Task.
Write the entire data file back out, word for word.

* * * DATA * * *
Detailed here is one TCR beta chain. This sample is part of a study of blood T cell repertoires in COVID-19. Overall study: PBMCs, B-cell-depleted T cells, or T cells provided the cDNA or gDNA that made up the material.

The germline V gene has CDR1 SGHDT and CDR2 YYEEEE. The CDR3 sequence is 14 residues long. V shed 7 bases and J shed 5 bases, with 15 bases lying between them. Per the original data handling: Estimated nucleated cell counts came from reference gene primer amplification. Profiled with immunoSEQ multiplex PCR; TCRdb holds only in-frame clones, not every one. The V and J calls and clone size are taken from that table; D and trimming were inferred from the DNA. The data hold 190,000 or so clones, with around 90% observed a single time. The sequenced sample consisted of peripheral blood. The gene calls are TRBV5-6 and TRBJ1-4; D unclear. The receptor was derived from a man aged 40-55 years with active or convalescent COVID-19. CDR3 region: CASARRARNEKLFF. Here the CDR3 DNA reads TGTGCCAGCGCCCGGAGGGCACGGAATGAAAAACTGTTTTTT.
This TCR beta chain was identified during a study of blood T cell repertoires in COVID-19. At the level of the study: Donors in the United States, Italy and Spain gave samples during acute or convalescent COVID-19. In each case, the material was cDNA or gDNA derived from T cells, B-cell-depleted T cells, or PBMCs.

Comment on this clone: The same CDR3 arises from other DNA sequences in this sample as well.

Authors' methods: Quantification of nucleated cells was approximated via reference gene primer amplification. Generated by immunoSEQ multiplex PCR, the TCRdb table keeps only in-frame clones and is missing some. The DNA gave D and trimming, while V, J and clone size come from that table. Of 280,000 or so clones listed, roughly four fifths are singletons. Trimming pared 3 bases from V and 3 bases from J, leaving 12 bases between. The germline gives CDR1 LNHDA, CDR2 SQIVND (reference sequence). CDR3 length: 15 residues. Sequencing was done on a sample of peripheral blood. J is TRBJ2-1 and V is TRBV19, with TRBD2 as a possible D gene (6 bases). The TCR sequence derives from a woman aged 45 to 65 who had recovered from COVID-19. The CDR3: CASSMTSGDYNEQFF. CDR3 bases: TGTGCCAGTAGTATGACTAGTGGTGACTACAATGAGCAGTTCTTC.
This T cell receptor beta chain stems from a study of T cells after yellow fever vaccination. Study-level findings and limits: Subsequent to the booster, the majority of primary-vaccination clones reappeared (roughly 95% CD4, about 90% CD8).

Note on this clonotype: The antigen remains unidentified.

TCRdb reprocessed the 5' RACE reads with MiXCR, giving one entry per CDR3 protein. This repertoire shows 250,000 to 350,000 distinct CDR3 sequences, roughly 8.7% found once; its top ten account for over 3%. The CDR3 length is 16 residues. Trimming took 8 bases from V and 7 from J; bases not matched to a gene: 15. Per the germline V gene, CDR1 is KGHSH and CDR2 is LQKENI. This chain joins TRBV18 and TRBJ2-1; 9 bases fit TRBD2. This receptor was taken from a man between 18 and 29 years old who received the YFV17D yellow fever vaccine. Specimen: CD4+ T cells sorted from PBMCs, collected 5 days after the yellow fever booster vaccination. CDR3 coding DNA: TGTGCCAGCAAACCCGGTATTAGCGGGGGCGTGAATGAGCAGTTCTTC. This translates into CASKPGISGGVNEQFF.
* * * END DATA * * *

Detailed here is one TCR beta chain. This sample is part of a study of blood T cell repertoires in COVID-19. Overall study: PBMCs, B-cell-depleted T cells, or T cells provided the cDNA or gDNA that made up the material.

The germline V gene has CDR1 SGHDT and CDR2 YYEEEE. The CDR3 sequence is 14 residues long. V shed 7 bases and J shed 5 bases, with 15 bases lying between them. Per the original data handling: Estimated nucleated cell counts came from reference gene primer amplification. Profiled with immunoSEQ multiplex PCR; TCRdb holds only in-frame clones, not every one. The V and J calls and clone size are taken from that table; D and trimming were inferred from the DNA. The data hold 190,000 or so clones, with around 90% observed a single time. The sequenced sample consisted of peripheral blood. The gene calls are TRBV5-6 and TRBJ1-4; D unclear. The receptor was derived from a man aged 40-55 years with active or convalescent COVID-19. CDR3 region: CASARRARNEKLFF. Here the CDR3 DNA reads TGTGCCAGCGCCCGGAGGGCACGGAATGAAAAACTGTTTTTT.
This TCR beta chain was identified during a study of blood T cell repertoires in COVID-19. At the level of the study: Donors in the United States, Italy and Spain gave samples during acute or convalescent COVID-19. In each case, the material was cDNA or gDNA derived from T cells, B-cell-depleted T cells, or PBMCs.

Comment on this clone: The same CDR3 arises from other DNA sequences in this sample as well.

Authors' methods: Quantification of nucleated cells was approximated via reference gene primer amplification. Generated by immunoSEQ multiplex PCR, the TCRdb table keeps only in-frame clones and is missing some. The DNA gave D and trimming, while V, J and clone size come from that table. Of 280,000 or so clones listed, roughly four fifths are singletons. Trimming pared 3 bases from V and 3 bases from J, leaving 12 bases between. The germline gives CDR1 LNHDA, CDR2 SQIVND (reference sequence). CDR3 length: 15 residues. Sequencing was done on a sample of peripheral blood. J is TRBJ2-1 and V is TRBV19, with TRBD2 as a possible D gene (6 bases). The TCR sequence derives from a woman aged 45 to 65 who had recovered from COVID-19. The CDR3: CASSMTSGDYNEQFF. CDR3 bases: TGTGCCAGTAGTATGACTAGTGGTGACTACAATGAGCAGTTCTTC.
This T cell receptor beta chain stems from a study of T cells after yellow fever vaccination. Study-level findings and limits: Subsequent to the booster, the majority of primary-vaccination clones reappeared (roughly 95% CD4, about 90% CD8).

Note on this clonotype: The antigen remains unidentified.

TCRdb reprocessed the 5' RACE reads with MiXCR, giving one entry per CDR3 protein. This repertoire shows 250,000 to 350,000 distinct CDR3 sequences, roughly 8.7% found once; its top ten account for over 3%. The CDR3 length is 16 residues. Trimming took 8 bases from V and 7 from J; bases not matched to a gene: 15. Per the germline V gene, CDR1 is KGHSH and CDR2 is LQKENI. This chain joins TRBV18 and TRBJ2-1; 9 bases fit TRBD2. This receptor was taken from a man between 18 and 29 years old who received the YFV17D yellow fever vaccine. Specimen: CD4+ T cells sorted from PBMCs, collected 5 days after the yellow fever booster vaccination. CDR3 coding DNA: TGTGCCAGCAAACCCGGTATTAGCGGGGGCGTGAATGAGCAGTTCTTC. This translates into CASKPGISGGVNEQFF.